Traditional semiactive controllers, such as the on–off controller, fuzzy controller, and clip-optimal controller, do not guarantee system stability (Liao et al., 2011; Zhu et al., 2014; Nguyen et al., 2018a; Jansen and Dyke, 2000). Recently, many scientists have proposed improved versions of the controllers, such as the adaptive sliding mode controller (Fei and Xin, 2012; Fallah and Taghikhany, 2015), the adaptive fuzzy sliding mode controller (Nguyen et al., 2017a; Phu et al., 2014), and the robust adaptive controller for semiactive controller (Nguyen et al., 2018b). These methods guarantee zero convergence of the displacement response and provide robust stability. However, they usually require a large amount of control force in the case of the uncertain dynamic system.
A semiactive suspension system requires an appropriate semiactive controller. There are a lot of different semiactive control strategies which improve vibration control performance using MRE and MRF, as summarized by Choi et al. (2016). An adaptive neural network (ANN) could be used to solve problems related to the system's highly nonlinear property, uncertainty, and singularity (Zhang et al., 2000). It is a promising approach that can ensure the good performance of the semiactive suspension systems. In practice, traditional ANN controllers, known as the semiglobal and tracking implementation, are serious or even unstable. Adaptive backstepping is an adaptive control technique for nonlinear systems that performed well in active suspension (Yagiz and Hacioglu, 2008; Sun et al., 2013), but the actuator constraint was not considered in the controller design. Therefore, these controllers are difficult to apply in practical semiactive systems.
In addition, the limitation of the semiactive device is an issue that needs to be investigated. This problem is complicated due to the nonlinearity of the system and hysteretic property of the material, which accordingly causes the actuator to poorly respond to the controller requirements. The clipping control algorithm is widely used in which the active force is clipped to accommodate the semiactive system. The controller is divided into two stages, namely an ideal active controller and a passive controller in which the control variable is switched by a clipped on–off algorithm (Jansen and Dyke, 2000). Consequently, the conventional controller becomes less efficient, and it can even lead the system to instability. Therefore, the actuator limitation should explicitly be considered in the controller design. A few researchers have taken into account the limits of control force in designing a controller in engineering systems (Chen et al., 2011; He et al., 2016; Sun et al., 2015). The semiactive vibration systems using an MRF damper or MRE-based device are still facing challenges due to the nonlinearity in the dynamic model and input constraints. Developing a novel controller for systems with the force constraint is vital for practical semiactive applications. The physical constraints of the actuator should be clarified and an auxiliary system state needs to be designed to handle the operation of the controller.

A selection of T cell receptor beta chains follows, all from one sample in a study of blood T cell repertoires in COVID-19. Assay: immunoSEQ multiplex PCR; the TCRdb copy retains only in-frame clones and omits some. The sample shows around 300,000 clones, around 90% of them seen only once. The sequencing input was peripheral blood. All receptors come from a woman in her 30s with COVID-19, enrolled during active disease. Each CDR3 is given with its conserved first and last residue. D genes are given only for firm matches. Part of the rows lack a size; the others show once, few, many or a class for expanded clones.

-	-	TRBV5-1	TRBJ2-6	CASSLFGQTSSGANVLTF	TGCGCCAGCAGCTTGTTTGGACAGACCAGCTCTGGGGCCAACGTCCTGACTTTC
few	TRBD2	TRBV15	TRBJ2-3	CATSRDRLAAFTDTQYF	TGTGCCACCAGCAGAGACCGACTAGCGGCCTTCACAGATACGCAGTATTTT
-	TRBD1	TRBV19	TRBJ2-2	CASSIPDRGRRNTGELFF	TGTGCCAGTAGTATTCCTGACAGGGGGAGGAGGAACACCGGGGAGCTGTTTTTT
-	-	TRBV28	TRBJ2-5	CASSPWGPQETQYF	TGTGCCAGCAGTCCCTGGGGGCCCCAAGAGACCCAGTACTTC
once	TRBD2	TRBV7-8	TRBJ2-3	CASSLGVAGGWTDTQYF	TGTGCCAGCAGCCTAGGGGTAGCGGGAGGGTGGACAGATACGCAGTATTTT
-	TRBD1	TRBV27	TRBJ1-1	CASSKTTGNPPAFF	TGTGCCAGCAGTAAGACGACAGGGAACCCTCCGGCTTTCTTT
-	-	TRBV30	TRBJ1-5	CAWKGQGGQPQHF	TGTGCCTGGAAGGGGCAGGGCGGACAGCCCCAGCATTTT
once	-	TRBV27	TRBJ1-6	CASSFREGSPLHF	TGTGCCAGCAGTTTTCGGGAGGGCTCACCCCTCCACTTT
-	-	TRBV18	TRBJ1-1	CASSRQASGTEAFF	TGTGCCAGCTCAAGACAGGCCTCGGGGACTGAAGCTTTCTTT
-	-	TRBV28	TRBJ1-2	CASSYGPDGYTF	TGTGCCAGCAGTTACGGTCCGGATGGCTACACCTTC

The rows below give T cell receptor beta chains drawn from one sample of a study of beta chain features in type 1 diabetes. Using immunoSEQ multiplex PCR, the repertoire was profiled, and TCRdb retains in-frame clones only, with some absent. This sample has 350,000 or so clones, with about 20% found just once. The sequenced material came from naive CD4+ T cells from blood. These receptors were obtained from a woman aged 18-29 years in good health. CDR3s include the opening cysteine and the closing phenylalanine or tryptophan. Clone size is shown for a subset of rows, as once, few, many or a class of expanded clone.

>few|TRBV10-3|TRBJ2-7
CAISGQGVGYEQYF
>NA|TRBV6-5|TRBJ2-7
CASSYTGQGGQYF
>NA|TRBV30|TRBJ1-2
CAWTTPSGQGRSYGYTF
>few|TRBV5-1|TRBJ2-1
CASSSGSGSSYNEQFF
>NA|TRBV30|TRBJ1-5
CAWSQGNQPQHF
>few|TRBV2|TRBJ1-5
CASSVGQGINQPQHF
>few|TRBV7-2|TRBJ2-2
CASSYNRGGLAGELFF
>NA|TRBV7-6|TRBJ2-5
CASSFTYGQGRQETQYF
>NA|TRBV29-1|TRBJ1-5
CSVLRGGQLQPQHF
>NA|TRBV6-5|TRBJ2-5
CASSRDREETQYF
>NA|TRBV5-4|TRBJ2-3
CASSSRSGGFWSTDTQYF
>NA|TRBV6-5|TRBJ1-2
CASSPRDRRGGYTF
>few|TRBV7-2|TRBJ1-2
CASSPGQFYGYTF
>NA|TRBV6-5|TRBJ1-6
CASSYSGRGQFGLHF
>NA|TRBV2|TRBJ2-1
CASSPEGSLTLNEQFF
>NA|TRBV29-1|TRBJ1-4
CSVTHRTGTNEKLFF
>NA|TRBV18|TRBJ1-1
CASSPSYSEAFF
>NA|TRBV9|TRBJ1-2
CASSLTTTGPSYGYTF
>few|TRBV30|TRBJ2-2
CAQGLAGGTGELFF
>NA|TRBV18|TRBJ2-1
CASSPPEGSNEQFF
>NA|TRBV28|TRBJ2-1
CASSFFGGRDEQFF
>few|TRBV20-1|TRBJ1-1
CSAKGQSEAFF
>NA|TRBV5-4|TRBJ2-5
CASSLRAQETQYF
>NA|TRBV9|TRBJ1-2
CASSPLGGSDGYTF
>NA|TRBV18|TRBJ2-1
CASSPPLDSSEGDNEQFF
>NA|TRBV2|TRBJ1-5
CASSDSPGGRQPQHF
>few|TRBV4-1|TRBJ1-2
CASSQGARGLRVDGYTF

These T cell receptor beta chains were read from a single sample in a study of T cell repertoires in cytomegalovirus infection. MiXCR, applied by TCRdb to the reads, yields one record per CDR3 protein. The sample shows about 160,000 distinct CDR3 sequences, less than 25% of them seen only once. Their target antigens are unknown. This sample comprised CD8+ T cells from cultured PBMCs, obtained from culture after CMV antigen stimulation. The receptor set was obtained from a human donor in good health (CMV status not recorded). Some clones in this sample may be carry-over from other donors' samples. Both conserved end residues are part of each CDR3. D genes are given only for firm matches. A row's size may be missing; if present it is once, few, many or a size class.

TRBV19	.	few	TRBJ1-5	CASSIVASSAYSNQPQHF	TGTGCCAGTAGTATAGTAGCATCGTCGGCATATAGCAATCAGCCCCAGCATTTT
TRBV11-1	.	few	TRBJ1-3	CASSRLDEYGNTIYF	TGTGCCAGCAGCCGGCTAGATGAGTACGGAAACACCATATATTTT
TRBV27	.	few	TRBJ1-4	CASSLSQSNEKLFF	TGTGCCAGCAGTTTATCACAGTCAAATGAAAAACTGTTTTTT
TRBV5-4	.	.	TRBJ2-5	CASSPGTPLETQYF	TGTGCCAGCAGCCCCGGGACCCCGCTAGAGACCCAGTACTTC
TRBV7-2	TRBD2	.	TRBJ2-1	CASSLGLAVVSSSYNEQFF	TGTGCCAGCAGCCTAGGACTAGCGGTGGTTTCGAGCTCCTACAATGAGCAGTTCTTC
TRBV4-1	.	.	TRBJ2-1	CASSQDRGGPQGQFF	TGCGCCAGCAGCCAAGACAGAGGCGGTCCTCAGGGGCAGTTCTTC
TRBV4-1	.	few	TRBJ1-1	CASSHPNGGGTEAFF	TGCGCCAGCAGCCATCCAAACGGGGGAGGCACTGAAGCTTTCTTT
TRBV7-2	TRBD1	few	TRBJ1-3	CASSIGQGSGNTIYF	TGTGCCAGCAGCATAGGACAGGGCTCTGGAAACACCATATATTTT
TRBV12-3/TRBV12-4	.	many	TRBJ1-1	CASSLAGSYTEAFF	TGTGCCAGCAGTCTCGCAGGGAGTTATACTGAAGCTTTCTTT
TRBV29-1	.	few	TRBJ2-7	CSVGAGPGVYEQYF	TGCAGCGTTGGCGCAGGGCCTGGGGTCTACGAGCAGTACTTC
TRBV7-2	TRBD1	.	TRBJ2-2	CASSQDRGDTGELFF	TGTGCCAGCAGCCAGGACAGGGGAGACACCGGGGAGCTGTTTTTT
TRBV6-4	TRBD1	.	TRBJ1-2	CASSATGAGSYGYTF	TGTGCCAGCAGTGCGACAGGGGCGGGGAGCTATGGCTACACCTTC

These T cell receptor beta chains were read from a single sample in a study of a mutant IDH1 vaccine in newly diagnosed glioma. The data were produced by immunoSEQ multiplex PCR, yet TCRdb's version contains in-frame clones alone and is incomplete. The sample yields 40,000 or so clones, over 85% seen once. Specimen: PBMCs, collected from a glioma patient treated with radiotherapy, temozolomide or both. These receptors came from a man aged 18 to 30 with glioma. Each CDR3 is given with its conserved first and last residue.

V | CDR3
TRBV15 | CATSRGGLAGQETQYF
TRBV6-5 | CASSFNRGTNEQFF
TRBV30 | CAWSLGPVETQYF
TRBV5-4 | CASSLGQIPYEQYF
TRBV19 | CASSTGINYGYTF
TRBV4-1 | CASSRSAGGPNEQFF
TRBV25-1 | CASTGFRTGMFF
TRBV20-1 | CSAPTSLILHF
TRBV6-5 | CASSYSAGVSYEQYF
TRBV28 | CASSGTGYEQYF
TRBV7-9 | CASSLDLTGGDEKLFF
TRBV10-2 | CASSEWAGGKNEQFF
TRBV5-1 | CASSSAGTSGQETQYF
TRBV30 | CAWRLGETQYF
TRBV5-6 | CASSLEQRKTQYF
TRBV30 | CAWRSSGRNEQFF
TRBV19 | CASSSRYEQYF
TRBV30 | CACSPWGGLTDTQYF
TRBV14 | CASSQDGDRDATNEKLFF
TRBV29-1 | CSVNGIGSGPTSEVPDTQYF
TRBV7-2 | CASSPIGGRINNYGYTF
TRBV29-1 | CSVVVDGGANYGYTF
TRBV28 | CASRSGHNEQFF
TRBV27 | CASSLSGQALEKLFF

In this study, a new control strategy was developed for a semiactive suspension system using MRE-based absorber. The contributions of this study are listed as follows:
A novel semiactive suspension, which can tune its own natural frequency for a wide range, comprising of an MRE-based absorber and a novel controller was developed. The input constraint issues that exist in the semiactive system are also presented.
We designed a novel controller which consists of three components:
a traditional adaptive neural network controller operating in the active zone of neurons,
a robust controller which serves as a temporary controller in order to pull back the system's state into the active zone, and
a smooth switching function to monitor whether the value is inside or outside the zone and to switch the authority between two controllers.